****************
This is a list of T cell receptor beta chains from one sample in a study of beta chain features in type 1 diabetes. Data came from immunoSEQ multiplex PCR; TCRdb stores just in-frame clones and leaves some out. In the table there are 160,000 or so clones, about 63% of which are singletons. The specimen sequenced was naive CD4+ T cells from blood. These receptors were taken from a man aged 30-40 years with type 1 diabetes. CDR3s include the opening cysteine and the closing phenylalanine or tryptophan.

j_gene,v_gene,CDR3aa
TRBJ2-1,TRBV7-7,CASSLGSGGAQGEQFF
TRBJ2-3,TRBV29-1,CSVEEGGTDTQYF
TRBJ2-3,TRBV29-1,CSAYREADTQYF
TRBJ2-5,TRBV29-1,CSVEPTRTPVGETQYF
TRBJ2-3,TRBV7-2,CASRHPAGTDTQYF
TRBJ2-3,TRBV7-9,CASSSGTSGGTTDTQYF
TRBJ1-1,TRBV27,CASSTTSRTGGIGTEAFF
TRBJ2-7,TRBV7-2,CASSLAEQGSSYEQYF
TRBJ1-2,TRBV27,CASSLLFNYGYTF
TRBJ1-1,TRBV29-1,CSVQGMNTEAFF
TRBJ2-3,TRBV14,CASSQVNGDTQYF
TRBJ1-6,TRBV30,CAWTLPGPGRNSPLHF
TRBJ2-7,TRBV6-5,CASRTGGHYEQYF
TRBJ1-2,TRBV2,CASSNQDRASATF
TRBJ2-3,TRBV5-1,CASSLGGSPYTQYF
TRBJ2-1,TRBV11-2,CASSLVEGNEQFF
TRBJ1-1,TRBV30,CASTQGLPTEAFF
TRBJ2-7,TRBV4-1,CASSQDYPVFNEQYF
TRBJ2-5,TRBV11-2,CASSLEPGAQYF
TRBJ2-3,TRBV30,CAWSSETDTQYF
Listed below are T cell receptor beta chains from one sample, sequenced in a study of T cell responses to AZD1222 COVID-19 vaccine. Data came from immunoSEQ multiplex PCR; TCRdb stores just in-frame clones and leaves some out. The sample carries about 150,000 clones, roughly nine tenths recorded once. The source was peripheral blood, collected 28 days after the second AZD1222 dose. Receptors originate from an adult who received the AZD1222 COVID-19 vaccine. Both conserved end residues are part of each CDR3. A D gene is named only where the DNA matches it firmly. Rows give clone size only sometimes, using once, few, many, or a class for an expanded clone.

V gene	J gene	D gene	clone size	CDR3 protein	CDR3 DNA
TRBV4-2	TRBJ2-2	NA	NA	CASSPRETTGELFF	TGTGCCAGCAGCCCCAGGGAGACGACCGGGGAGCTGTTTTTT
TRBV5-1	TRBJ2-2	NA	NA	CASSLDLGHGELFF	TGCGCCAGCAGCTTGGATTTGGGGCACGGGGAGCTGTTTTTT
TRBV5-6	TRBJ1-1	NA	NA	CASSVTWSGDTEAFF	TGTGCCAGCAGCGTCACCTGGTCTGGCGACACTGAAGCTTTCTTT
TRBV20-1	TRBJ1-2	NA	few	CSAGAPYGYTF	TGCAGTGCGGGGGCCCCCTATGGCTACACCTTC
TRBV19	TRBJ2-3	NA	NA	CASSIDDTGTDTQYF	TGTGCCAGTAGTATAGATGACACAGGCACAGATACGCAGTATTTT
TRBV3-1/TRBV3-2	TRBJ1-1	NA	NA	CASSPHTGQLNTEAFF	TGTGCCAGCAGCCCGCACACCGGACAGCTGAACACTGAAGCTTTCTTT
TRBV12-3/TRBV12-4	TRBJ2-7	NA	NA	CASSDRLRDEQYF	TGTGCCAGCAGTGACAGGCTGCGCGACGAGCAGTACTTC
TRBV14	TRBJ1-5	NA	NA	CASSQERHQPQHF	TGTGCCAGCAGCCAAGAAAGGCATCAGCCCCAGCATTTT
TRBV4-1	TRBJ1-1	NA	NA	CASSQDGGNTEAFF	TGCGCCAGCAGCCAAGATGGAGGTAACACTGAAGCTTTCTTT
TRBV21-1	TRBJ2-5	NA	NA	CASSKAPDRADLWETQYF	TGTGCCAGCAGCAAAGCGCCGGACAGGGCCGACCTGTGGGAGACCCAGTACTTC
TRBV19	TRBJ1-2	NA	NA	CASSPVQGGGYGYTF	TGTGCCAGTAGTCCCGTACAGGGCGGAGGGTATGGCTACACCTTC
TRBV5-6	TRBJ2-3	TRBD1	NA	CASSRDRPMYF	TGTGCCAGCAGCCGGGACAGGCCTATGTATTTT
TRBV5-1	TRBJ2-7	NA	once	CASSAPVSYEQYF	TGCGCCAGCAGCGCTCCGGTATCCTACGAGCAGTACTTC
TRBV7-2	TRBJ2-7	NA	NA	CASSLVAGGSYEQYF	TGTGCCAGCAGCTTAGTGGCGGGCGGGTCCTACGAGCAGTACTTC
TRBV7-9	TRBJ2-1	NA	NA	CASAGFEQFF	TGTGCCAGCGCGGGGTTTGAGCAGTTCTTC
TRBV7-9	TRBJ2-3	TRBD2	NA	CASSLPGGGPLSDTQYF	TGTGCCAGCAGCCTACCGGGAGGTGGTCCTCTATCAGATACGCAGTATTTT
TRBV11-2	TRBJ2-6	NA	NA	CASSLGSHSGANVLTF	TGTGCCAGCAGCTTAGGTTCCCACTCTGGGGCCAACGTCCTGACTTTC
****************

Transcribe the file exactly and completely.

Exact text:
This is a list of T cell receptor beta chains from one sample in a study of beta chain features in type 1 diabetes. Data came from immunoSEQ multiplex PCR; TCRdb stores just in-frame clones and leaves some out. In the table there are 160,000 or so clones, about 63% of which are singletons. The specimen sequenced was naive CD4+ T cells from blood. These receptors were taken from a man aged 30-40 years with type 1 diabetes. CDR3s include the opening cysteine and the closing phenylalanine or tryptophan.

j_gene,v_gene,CDR3aa
TRBJ2-1,TRBV7-7,CASSLGSGGAQGEQFF
TRBJ2-3,TRBV29-1,CSVEEGGTDTQYF
TRBJ2-3,TRBV29-1,CSAYREADTQYF
TRBJ2-5,TRBV29-1,CSVEPTRTPVGETQYF
TRBJ2-3,TRBV7-2,CASRHPAGTDTQYF
TRBJ2-3,TRBV7-9,CASSSGTSGGTTDTQYF
TRBJ1-1,TRBV27,CASSTTSRTGGIGTEAFF
TRBJ2-7,TRBV7-2,CASSLAEQGSSYEQYF
TRBJ1-2,TRBV27,CASSLLFNYGYTF
TRBJ1-1,TRBV29-1,CSVQGMNTEAFF
TRBJ2-3,TRBV14,CASSQVNGDTQYF
TRBJ1-6,TRBV30,CAWTLPGPGRNSPLHF
TRBJ2-7,TRBV6-5,CASRTGGHYEQYF
TRBJ1-2,TRBV2,CASSNQDRASATF
TRBJ2-3,TRBV5-1,CASSLGGSPYTQYF
TRBJ2-1,TRBV11-2,CASSLVEGNEQFF
TRBJ1-1,TRBV30,CASTQGLPTEAFF
TRBJ2-7,TRBV4-1,CASSQDYPVFNEQYF
TRBJ2-5,TRBV11-2,CASSLEPGAQYF
TRBJ2-3,TRBV30,CAWSSETDTQYF
Listed below are T cell receptor beta chains from one sample, sequenced in a study of T cell responses to AZD1222 COVID-19 vaccine. Data came from immunoSEQ multiplex PCR; TCRdb stores just in-frame clones and leaves some out. The sample carries about 150,000 clones, roughly nine tenths recorded once. The source was peripheral blood, collected 28 days after the second AZD1222 dose. Receptors originate from an adult who received the AZD1222 COVID-19 vaccine. Both conserved end residues are part of each CDR3. A D gene is named only where the DNA matches it firmly. Rows give clone size only sometimes, using once, few, many, or a class for an expanded clone.

V gene	J gene	D gene	clone size	CDR3 protein	CDR3 DNA
TRBV4-2	TRBJ2-2	NA	NA	CASSPRETTGELFF	TGTGCCAGCAGCCCCAGGGAGACGACCGGGGAGCTGTTTTTT
TRBV5-1	TRBJ2-2	NA	NA	CASSLDLGHGELFF	TGCGCCAGCAGCTTGGATTTGGGGCACGGGGAGCTGTTTTTT
TRBV5-6	TRBJ1-1	NA	NA	CASSVTWSGDTEAFF	TGTGCCAGCAGCGTCACCTGGTCTGGCGACACTGAAGCTTTCTTT
TRBV20-1	TRBJ1-2	NA	few	CSAGAPYGYTF	TGCAGTGCGGGGGCCCCCTATGGCTACACCTTC
TRBV19	TRBJ2-3	NA	NA	CASSIDDTGTDTQYF	TGTGCCAGTAGTATAGATGACACAGGCACAGATACGCAGTATTTT
TRBV3-1/TRBV3-2	TRBJ1-1	NA	NA	CASSPHTGQLNTEAFF	TGTGCCAGCAGCCCGCACACCGGACAGCTGAACACTGAAGCTTTCTTT
TRBV12-3/TRBV12-4	TRBJ2-7	NA	NA	CASSDRLRDEQYF	TGTGCCAGCAGTGACAGGCTGCGCGACGAGCAGTACTTC
TRBV14	TRBJ1-5	NA	NA	CASSQERHQPQHF	TGTGCCAGCAGCCAAGAAAGGCATCAGCCCCAGCATTTT
TRBV4-1	TRBJ1-1	NA	NA	CASSQDGGNTEAFF	TGCGCCAGCAGCCAAGATGGAGGTAACACTGAAGCTTTCTTT
TRBV21-1	TRBJ2-5	NA	NA	CASSKAPDRADLWETQYF	TGTGCCAGCAGCAAAGCGCCGGACAGGGCCGACCTGTGGGAGACCCAGTACTTC
TRBV19	TRBJ1-2	NA	NA	CASSPVQGGGYGYTF	TGTGCCAGTAGTCCCGTACAGGGCGGAGGGTATGGCTACACCTTC
TRBV5-6	TRBJ2-3	TRBD1	NA	CASSRDRPMYF	TGTGCCAGCAGCCGGGACAGGCCTATGTATTTT
TRBV5-1	TRBJ2-7	NA	once	CASSAPVSYEQYF	TGCGCCAGCAGCGCTCCGGTATCCTACGAGCAGTACTTC
TRBV7-2	TRBJ2-7	NA	NA	CASSLVAGGSYEQYF	TGTGCCAGCAGCTTAGTGGCGGGCGGGTCCTACGAGCAGTACTTC
TRBV7-9	TRBJ2-1	NA	NA	CASAGFEQFF	TGTGCCAGCGCGGGGTTTGAGCAGTTCTTC
TRBV7-9	TRBJ2-3	TRBD2	NA	CASSLPGGGPLSDTQYF	TGTGCCAGCAGCCTACCGGGAGGTGGTCCTCTATCAGATACGCAGTATTTT
TRBV11-2	TRBJ2-6	NA	NA	CASSLGSHSGANVLTF	TGTGCCAGCAGCTTAGGTTCCCACTCTGGGGCCAACGTCCTGACTTTC